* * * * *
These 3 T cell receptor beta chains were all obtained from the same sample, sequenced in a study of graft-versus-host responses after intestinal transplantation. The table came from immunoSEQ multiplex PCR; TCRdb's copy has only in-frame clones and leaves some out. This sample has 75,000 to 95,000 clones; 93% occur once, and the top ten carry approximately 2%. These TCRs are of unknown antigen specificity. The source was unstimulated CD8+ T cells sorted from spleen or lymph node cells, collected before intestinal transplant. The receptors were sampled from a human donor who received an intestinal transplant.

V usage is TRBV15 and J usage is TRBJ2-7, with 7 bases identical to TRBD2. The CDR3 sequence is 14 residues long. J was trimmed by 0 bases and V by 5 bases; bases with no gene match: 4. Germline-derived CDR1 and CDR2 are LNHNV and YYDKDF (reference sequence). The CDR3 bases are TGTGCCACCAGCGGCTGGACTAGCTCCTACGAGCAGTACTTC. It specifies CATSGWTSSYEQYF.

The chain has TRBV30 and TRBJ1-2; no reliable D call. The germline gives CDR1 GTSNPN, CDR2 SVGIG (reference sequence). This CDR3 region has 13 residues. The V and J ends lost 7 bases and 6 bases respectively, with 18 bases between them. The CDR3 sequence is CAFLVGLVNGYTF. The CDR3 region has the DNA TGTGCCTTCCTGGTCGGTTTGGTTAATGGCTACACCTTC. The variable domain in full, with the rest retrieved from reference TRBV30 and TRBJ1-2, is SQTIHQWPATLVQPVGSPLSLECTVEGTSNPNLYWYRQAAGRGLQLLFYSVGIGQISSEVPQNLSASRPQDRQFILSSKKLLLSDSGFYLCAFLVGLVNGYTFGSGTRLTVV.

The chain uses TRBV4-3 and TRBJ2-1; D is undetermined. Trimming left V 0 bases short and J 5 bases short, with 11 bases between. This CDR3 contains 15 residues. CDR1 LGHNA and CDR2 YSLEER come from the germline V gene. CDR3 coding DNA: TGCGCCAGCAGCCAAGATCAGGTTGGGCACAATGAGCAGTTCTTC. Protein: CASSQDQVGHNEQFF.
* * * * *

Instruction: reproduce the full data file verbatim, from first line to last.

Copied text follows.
These 3 T cell receptor beta chains were all obtained from the same sample, sequenced in a study of graft-versus-host responses after intestinal transplantation. The table came from immunoSEQ multiplex PCR; TCRdb's copy has only in-frame clones and leaves some out. This sample has 75,000 to 95,000 clones; 93% occur once, and the top ten carry approximately 2%. These TCRs are of unknown antigen specificity. The source was unstimulated CD8+ T cells sorted from spleen or lymph node cells, collected before intestinal transplant. The receptors were sampled from a human donor who received an intestinal transplant.

V usage is TRBV15 and J usage is TRBJ2-7, with 7 bases identical to TRBD2. The CDR3 sequence is 14 residues long. J was trimmed by 0 bases and V by 5 bases; bases with no gene match: 4. Germline-derived CDR1 and CDR2 are LNHNV and YYDKDF (reference sequence). The CDR3 bases are TGTGCCACCAGCGGCTGGACTAGCTCCTACGAGCAGTACTTC. It specifies CATSGWTSSYEQYF.

The chain has TRBV30 and TRBJ1-2; no reliable D call. The germline gives CDR1 GTSNPN, CDR2 SVGIG (reference sequence). This CDR3 region has 13 residues. The V and J ends lost 7 bases and 6 bases respectively, with 18 bases between them. The CDR3 sequence is CAFLVGLVNGYTF. The CDR3 region has the DNA TGTGCCTTCCTGGTCGGTTTGGTTAATGGCTACACCTTC. The variable domain in full, with the rest retrieved from reference TRBV30 and TRBJ1-2, is SQTIHQWPATLVQPVGSPLSLECTVEGTSNPNLYWYRQAAGRGLQLLFYSVGIGQISSEVPQNLSASRPQDRQFILSSKKLLLSDSGFYLCAFLVGLVNGYTFGSGTRLTVV.

The chain uses TRBV4-3 and TRBJ2-1; D is undetermined. Trimming left V 0 bases short and J 5 bases short, with 11 bases between. This CDR3 contains 15 residues. CDR1 LGHNA and CDR2 YSLEER come from the germline V gene. CDR3 coding DNA: TGCGCCAGCAGCCAAGATCAGGTTGGGCACAATGAGCAGTTCTTC. Protein: CASSQDQVGHNEQFF.